In that regard, it must be pointed out at the outset that it is not apparent either from Directive 2001/83 or from the guidance document on the demarcation between the Cosmetic Products Directive and the Medicinal Products Directive that the molecules of the substance in question must necessarily interact with a human cellular constituent in order for it to be regarded as a substance which exerts a ‘pharmacological action’.

30

By contrast, it is apparent from Article 1(2)(b) of Directive 2001/83 that the substance in question must be capable of restoring, correcting or modifying physiological functions by exerting a pharmacological, immunological or metabolic action and that capability must have been scientifically established (see, to that effect, Case C-140/07 Hecht-Pharma [2009] ECR I-41, paragraph 26).

31

Against that background, it must be held, in the light of the observations submitted to the Court, that a substance the molecules of which do not interact with a human cellular constituent may nevertheless, by means of its interaction with other cellular constituents present within the user’s organism, such as bacteria, viruses or parasites, have the effect of restoring, correcting or modifying physiological functions in human beings.

32

It follows that it is not a priori inconceivable that a substance the molecules of which do not interact with a human cellular constituent may constitute a medicinal product within the meaning of Article 1(2)(b) of Directive 2001/83.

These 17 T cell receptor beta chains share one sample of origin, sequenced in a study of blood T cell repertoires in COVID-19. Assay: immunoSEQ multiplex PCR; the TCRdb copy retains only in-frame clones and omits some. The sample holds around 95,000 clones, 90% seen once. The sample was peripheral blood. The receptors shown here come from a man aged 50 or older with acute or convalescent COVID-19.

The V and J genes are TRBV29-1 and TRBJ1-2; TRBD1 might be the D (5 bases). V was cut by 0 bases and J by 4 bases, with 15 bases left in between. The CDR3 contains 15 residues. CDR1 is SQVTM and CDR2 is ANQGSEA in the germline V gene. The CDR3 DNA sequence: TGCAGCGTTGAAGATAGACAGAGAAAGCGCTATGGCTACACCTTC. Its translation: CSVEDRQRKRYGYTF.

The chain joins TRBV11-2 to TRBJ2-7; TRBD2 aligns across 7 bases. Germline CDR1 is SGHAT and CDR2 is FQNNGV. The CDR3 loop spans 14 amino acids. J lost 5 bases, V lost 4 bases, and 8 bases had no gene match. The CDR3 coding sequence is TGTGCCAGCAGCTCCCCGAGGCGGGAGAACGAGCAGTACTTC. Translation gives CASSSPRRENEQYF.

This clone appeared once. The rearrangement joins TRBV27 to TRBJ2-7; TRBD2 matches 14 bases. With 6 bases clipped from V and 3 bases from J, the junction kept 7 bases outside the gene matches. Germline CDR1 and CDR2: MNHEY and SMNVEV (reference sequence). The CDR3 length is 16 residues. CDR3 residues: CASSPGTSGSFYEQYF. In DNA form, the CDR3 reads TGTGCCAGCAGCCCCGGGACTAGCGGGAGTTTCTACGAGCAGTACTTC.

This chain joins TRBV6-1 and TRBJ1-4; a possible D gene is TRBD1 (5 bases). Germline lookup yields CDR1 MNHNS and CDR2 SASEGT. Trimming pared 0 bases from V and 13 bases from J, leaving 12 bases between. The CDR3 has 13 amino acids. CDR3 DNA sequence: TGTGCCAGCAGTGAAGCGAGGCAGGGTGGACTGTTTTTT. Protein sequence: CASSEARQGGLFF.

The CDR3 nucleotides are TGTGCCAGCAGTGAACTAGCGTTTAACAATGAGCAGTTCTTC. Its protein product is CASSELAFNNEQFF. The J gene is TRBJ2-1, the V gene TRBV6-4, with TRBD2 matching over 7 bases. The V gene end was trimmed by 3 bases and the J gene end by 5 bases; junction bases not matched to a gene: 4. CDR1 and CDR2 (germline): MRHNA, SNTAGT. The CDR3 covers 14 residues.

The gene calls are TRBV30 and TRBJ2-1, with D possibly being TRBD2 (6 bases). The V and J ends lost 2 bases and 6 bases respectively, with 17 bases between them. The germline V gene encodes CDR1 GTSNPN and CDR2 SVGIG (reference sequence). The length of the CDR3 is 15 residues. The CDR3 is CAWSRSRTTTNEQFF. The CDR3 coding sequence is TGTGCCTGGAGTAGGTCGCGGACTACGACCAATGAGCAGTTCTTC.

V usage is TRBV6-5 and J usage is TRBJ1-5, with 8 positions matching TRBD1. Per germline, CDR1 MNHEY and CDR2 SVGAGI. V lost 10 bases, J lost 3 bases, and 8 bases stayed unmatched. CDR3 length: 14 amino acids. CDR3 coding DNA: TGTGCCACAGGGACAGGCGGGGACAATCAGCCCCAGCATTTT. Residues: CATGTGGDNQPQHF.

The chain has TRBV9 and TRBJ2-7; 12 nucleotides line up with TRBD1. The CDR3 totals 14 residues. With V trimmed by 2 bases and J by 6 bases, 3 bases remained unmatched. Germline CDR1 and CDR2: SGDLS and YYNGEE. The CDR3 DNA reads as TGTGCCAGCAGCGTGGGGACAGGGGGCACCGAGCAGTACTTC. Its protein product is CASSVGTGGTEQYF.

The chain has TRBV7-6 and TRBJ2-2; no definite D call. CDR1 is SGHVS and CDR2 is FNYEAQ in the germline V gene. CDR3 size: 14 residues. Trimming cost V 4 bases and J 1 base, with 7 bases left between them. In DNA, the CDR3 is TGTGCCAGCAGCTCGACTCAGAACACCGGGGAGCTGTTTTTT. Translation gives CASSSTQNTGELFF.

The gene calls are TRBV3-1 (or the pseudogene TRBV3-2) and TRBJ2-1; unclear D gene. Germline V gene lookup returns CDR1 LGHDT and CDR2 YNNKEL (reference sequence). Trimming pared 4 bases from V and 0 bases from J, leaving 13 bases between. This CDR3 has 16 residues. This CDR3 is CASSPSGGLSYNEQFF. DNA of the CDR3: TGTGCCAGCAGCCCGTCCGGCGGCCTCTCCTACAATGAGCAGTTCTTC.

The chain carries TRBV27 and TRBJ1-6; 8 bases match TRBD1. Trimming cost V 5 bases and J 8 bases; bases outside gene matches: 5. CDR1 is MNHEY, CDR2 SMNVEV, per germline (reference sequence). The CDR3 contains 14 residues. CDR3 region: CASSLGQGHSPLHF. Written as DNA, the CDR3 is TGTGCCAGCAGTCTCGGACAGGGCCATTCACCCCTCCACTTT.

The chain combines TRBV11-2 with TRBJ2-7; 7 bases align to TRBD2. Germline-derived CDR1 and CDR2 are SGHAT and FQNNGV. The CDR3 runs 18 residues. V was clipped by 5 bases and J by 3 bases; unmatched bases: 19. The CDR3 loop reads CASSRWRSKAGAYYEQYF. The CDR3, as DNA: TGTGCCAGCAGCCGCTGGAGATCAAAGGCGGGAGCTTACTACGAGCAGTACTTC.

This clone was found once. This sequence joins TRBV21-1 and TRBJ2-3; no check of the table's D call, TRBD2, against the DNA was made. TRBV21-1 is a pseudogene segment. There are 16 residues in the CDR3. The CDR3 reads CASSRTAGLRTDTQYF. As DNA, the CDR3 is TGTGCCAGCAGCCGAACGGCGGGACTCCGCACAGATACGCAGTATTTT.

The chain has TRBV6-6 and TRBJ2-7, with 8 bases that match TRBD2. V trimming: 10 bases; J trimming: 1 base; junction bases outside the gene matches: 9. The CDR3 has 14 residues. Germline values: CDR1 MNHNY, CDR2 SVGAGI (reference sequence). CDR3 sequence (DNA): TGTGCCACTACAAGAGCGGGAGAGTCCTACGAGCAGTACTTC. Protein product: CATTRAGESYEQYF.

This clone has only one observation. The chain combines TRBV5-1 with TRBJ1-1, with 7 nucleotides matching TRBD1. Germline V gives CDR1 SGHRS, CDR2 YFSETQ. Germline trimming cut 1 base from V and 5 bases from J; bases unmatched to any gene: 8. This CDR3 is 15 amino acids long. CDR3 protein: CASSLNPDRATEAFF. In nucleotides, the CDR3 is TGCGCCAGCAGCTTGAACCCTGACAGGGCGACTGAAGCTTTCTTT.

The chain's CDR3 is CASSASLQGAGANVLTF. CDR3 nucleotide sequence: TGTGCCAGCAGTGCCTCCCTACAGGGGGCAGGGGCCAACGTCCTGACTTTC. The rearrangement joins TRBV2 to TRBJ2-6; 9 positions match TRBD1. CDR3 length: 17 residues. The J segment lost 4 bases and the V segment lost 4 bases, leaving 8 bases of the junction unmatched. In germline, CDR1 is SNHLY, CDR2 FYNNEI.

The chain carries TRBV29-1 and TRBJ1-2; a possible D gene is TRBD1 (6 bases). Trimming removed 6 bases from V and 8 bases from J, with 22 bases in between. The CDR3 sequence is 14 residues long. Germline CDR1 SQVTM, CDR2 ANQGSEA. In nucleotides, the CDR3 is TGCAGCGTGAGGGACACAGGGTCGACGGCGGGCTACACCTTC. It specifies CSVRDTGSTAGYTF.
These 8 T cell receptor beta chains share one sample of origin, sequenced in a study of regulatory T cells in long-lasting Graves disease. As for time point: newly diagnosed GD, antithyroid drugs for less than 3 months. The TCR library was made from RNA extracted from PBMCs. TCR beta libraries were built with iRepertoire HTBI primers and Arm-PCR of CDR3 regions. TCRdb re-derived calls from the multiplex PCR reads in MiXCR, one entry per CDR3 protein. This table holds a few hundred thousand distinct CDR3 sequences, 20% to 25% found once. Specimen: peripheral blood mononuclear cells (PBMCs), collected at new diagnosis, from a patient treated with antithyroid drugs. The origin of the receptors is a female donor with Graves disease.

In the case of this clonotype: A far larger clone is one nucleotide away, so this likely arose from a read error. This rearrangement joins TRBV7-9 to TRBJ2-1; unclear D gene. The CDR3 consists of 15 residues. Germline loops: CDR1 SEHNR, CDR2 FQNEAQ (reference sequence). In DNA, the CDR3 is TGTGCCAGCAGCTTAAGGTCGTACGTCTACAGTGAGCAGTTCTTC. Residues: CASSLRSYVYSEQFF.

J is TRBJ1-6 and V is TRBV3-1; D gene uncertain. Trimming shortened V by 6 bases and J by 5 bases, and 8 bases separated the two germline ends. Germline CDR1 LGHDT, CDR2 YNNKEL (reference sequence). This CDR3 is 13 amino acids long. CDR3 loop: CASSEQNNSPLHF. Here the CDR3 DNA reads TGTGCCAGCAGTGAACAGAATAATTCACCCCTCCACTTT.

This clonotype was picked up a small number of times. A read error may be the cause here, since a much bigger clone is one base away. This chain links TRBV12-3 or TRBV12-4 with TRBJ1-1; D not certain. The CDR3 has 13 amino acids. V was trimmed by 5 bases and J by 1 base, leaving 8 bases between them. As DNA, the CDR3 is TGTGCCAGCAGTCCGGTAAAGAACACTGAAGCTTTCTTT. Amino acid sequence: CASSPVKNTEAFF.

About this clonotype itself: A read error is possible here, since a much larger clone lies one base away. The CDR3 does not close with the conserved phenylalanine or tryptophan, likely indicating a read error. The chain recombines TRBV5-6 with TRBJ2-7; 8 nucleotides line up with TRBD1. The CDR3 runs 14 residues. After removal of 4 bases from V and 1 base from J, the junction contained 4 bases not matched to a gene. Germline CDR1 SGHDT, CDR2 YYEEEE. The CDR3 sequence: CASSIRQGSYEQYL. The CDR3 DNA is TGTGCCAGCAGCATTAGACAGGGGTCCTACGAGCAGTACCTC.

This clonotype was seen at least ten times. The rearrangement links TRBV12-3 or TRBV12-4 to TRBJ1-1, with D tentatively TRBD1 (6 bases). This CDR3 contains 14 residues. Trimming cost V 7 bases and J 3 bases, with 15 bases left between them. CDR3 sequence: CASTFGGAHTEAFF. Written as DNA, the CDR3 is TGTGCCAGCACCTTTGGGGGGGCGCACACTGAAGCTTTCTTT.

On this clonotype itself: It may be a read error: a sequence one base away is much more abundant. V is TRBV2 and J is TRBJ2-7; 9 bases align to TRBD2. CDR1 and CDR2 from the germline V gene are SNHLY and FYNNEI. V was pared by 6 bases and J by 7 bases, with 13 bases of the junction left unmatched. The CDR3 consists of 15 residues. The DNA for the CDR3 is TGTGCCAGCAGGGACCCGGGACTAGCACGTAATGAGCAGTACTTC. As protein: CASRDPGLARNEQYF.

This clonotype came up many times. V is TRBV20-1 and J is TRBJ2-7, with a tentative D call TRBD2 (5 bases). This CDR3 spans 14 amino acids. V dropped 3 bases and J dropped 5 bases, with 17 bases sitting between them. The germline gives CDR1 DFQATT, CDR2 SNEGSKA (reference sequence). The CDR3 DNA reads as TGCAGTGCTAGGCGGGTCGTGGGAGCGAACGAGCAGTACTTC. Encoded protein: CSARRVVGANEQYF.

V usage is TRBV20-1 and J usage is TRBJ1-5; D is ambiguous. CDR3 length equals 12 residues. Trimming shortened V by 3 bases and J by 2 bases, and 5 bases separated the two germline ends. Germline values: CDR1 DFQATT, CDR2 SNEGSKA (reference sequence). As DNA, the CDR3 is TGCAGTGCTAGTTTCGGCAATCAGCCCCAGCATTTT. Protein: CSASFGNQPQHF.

33

Moreover, it must be pointed out that products containing a substance which has a physiological effect cannot automatically be classified as medicinal products ‘by function’, for the purposes of Article 1(2)(b) of Directive 2001/83, unless the competent administration has made an assessment, with due diligence, of each product individually, taking account, in particular, of that product’s specific pharmacological, immunological or metabolic properties, to the extent to which they can be established in the present state of scientific knowledge (Hecht-Pharma, paragraph 40, and Case C-27/08 BIOS Naturprodukte [2009] ECR I-3785, paragraph 19).

34

It is also important to bear in mind that, as well as the pharmacological, immunological or metabolic properties of the product in question, which constitute the factor on the basis of which it must be ascertained, in the light of the potential capacities of the product, whether it may, for the purposes of Article 1(2)(b) of Directive 2001/83, be used in or administered to human beings with a view to restoring, correcting or modifying physiological functions, account must be taken, in determining whether a product falls within the definition of a medicinal product ‘by function’ for the purposes of that provision, of all the characteristics of the product, including, inter alia, its composition, the manner in which it is used, the extent of its distribution, its familiarity to consumers and the risks which its use may entail (see BIOS Naturprodukte, paragraphs 18 and 20).